In the aftermath of World War II, Alaska emerged as a crucial outpost for national defense and as a destination for growing numbers of white American settlers. As American public health officials, physicians, biomedical researchers, nurses, and technicians flocked northward—drawn by the new job opportunities that accompanied accelerated settler colonialism and militarization—they consistently positioned Alaska as a model for the “Third World.” They found opportunities to carve out new forms of expertise, test novel treatments and experimental interventions, and build new bodies of biomedical knowledge. And they did so with an eye towards the myriad ways that Alaska could serve as a resource, laboratory, or metric for elsewhere. Biomedicine took on many different roles in support of American empire, but the use of Alaska Native communities as proving grounds remained constant. This talk will explore invocations of Alaska as a model for the “Third World” and in doing so will map the connections between settler colonial biomedicine in Alaska and American imperial ambitions overseas.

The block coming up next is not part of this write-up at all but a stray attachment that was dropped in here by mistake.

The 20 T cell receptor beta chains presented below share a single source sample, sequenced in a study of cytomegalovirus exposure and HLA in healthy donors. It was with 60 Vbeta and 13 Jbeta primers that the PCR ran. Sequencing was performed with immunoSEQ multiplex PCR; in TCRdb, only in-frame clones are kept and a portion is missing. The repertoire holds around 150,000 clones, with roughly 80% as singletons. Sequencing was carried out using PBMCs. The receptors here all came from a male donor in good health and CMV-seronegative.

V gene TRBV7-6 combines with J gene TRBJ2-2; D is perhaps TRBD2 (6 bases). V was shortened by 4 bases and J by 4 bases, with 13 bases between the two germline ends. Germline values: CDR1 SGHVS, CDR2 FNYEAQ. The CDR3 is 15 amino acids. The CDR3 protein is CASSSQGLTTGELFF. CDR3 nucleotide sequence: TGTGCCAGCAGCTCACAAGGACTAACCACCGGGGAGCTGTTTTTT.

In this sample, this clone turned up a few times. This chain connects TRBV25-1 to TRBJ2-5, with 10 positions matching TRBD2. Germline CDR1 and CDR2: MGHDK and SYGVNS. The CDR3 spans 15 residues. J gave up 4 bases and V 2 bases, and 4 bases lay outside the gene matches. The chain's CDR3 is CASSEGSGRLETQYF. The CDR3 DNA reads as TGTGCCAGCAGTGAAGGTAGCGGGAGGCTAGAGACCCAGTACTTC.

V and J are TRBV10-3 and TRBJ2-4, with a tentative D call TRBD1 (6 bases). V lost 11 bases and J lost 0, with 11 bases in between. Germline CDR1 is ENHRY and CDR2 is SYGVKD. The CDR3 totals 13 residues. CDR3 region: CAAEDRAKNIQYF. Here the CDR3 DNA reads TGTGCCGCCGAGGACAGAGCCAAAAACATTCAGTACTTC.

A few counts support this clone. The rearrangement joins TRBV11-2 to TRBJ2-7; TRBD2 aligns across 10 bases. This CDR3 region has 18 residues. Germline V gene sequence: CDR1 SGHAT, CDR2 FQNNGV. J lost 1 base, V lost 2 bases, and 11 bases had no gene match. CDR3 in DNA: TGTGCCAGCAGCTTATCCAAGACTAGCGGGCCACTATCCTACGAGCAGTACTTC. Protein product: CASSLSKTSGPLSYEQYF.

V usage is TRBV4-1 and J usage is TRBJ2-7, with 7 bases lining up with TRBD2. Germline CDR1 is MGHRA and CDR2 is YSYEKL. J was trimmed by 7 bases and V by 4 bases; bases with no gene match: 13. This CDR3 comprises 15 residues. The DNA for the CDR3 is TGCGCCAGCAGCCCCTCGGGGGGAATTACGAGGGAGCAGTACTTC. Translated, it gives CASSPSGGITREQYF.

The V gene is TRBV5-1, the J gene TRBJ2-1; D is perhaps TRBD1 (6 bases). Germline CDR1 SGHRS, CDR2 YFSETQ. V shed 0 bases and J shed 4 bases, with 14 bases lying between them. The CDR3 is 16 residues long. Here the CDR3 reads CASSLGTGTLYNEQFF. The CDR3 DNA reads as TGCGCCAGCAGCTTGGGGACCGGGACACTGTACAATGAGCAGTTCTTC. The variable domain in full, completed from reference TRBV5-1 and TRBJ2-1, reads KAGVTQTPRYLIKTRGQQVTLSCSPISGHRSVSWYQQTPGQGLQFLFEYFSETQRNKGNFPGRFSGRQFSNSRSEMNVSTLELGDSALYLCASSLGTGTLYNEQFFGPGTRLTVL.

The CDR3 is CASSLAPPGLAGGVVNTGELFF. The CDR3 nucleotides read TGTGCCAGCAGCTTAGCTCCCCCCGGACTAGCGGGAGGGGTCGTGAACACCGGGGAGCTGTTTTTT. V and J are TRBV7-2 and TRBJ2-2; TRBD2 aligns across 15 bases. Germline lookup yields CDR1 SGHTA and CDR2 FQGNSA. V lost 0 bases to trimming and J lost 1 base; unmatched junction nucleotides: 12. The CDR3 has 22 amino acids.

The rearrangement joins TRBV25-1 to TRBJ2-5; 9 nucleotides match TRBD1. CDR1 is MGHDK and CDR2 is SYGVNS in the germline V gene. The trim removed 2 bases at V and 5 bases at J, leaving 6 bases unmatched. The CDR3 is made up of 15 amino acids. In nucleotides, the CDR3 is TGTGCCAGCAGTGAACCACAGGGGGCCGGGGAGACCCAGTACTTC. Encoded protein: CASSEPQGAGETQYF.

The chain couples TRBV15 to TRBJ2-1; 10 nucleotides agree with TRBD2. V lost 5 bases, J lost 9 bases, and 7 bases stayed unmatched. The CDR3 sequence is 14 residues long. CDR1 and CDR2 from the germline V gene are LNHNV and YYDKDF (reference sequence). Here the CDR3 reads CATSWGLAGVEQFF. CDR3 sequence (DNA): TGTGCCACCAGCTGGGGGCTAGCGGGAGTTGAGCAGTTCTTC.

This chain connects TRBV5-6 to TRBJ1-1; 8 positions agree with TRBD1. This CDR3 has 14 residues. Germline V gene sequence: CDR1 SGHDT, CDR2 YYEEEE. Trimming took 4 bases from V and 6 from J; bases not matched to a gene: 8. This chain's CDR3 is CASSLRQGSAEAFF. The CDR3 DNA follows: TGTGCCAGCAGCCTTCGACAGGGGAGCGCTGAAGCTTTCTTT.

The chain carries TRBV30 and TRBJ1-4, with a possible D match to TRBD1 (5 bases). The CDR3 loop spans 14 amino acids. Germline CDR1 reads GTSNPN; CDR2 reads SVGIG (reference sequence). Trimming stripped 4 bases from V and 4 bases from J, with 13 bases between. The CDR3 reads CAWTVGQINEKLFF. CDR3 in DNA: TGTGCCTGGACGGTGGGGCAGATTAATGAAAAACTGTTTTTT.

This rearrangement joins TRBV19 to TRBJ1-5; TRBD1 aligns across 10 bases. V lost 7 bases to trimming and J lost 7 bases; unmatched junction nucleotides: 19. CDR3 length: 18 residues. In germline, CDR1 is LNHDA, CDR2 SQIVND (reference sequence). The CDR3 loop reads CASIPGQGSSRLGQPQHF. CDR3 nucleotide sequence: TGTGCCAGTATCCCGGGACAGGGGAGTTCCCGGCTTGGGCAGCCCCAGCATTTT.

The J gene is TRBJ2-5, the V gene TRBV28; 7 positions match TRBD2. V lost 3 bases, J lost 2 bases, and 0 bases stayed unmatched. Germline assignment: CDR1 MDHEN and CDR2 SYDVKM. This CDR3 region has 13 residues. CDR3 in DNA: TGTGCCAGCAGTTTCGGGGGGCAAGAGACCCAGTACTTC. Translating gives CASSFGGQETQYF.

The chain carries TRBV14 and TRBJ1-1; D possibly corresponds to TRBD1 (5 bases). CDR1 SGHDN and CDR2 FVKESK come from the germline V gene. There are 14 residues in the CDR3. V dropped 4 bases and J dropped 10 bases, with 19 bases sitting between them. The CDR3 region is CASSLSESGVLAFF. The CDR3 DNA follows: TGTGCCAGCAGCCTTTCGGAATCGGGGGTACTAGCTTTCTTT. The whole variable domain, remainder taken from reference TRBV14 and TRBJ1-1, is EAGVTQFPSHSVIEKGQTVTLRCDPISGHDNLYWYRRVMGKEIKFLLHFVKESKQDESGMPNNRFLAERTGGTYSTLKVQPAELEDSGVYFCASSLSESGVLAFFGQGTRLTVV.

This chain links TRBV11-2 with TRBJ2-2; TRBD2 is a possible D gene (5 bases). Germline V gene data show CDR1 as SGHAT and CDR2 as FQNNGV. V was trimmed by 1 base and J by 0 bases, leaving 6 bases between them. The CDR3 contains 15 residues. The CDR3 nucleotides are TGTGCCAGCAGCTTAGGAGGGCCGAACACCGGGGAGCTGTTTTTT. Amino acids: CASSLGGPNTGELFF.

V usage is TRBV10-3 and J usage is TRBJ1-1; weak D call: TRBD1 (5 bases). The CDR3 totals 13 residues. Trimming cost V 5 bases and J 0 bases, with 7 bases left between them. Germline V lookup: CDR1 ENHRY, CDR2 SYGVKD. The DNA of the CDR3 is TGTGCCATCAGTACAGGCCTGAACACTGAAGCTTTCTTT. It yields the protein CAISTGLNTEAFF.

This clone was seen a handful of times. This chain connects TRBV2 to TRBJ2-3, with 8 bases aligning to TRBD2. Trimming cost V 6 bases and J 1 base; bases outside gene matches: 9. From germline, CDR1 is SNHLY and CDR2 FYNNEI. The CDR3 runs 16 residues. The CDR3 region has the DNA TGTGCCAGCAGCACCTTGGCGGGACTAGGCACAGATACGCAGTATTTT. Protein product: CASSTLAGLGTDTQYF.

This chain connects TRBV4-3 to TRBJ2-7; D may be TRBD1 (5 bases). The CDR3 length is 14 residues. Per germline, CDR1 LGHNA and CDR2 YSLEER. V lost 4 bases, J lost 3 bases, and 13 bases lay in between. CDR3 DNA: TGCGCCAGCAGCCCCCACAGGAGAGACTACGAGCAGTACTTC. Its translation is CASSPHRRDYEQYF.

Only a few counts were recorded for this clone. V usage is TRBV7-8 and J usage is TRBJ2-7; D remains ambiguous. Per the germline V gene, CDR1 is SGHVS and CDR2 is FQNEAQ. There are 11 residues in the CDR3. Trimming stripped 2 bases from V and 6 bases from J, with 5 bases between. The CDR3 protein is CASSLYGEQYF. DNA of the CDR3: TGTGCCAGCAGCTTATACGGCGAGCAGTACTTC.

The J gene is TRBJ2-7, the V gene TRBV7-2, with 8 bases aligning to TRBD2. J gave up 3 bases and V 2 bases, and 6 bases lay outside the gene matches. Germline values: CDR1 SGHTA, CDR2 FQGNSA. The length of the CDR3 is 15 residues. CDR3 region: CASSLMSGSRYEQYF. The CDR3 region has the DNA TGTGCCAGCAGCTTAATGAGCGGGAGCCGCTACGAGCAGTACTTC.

Tess Lanzarotta is a historian whose research is at the intersection of the history of science and medicine, Indigenous history, and science and technology studies. While at Northwestern, Tess will be working on the manuscript for her first book project, Unsettling Biomedicine: Indigenous Health and American Empire in Postwar Alaska, which explores the connections between settler colonial biomedicine in Alaska and American imperial medicine overseas. Unsettling Biomedicine will also explain how controlling healthcare and overseeing biomedical research came to be important aspects of Alaska Native sovereignty in the second half of the twentieth century. Tess is developing a second book project on the history of the Indian Health Service from its founding in 1955 to the present day. Before coming to Northwestern, she was a Social Sciences and Humanities Research Council of Canada Postdoctoral Fellow at the Dalla Lana School of Public Health at the University of Toronto. Her work has been supported by the National Science Foundation, Social Science Research Council, and the Consortium for the History of Science, Technology, and Medicine.
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